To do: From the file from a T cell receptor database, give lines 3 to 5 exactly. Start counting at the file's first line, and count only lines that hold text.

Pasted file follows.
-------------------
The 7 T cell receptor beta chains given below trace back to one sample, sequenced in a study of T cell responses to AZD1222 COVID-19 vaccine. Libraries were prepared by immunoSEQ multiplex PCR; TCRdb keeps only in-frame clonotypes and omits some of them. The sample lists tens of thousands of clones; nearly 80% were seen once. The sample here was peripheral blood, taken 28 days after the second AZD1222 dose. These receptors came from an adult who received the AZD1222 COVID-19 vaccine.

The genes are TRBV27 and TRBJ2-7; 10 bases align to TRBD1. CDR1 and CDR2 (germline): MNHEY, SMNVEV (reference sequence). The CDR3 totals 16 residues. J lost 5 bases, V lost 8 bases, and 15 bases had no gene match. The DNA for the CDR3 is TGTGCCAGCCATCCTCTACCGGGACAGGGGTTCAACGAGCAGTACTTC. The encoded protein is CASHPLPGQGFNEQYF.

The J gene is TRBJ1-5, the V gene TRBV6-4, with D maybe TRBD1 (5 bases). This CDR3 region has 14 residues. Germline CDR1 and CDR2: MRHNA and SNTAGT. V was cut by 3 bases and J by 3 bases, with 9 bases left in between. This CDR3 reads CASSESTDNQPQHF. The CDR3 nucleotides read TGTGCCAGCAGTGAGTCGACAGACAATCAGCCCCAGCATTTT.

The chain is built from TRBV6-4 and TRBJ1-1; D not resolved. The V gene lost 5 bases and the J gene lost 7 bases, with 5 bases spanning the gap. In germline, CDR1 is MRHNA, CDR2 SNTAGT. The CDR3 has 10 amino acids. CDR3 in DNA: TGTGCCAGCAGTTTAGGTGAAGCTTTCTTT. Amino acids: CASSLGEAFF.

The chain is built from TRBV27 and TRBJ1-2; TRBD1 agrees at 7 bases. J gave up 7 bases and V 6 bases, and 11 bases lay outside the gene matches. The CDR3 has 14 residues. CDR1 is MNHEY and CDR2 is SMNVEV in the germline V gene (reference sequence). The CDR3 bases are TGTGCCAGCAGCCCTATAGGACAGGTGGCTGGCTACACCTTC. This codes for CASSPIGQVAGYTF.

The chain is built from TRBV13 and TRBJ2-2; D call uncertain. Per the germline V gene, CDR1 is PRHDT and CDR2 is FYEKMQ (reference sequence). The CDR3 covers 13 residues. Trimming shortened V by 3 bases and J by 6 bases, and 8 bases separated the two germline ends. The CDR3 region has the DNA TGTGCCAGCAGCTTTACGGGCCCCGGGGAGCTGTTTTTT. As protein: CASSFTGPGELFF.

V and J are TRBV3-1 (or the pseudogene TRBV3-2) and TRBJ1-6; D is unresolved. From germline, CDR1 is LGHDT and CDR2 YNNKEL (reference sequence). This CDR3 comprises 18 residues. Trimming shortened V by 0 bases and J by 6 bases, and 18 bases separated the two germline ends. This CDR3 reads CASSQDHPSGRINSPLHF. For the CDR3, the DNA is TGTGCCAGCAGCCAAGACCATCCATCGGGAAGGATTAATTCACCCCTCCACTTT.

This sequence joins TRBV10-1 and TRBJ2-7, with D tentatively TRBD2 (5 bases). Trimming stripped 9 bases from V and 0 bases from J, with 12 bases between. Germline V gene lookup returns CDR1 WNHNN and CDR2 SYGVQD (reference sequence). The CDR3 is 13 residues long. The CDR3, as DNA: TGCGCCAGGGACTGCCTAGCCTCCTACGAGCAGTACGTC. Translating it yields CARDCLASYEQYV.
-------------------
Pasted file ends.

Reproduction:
The J gene is TRBJ1-5, the V gene TRBV6-4, with D maybe TRBD1 (5 bases). This CDR3 region has 14 residues. Germline CDR1 and CDR2: MRHNA and SNTAGT. V was cut by 3 bases and J by 3 bases, with 9 bases left in between. This CDR3 reads CASSESTDNQPQHF. The CDR3 nucleotides read TGTGCCAGCAGTGAGTCGACAGACAATCAGCCCCAGCATTTT.

The chain is built from TRBV6-4 and TRBJ1-1; D not resolved. The V gene lost 5 bases and the J gene lost 7 bases, with 5 bases spanning the gap. In germline, CDR1 is MRHNA, CDR2 SNTAGT. The CDR3 has 10 amino acids. CDR3 in DNA: TGTGCCAGCAGTTTAGGTGAAGCTTTCTTT. Amino acids: CASSLGEAFF.

The chain is built from TRBV27 and TRBJ1-2; TRBD1 agrees at 7 bases. J gave up 7 bases and V 6 bases, and 11 bases lay outside the gene matches. The CDR3 has 14 residues. CDR1 is MNHEY and CDR2 is SMNVEV in the germline V gene (reference sequence). The CDR3 bases are TGTGCCAGCAGCCCTATAGGACAGGTGGCTGGCTACACCTTC. This codes for CASSPIGQVAGYTF.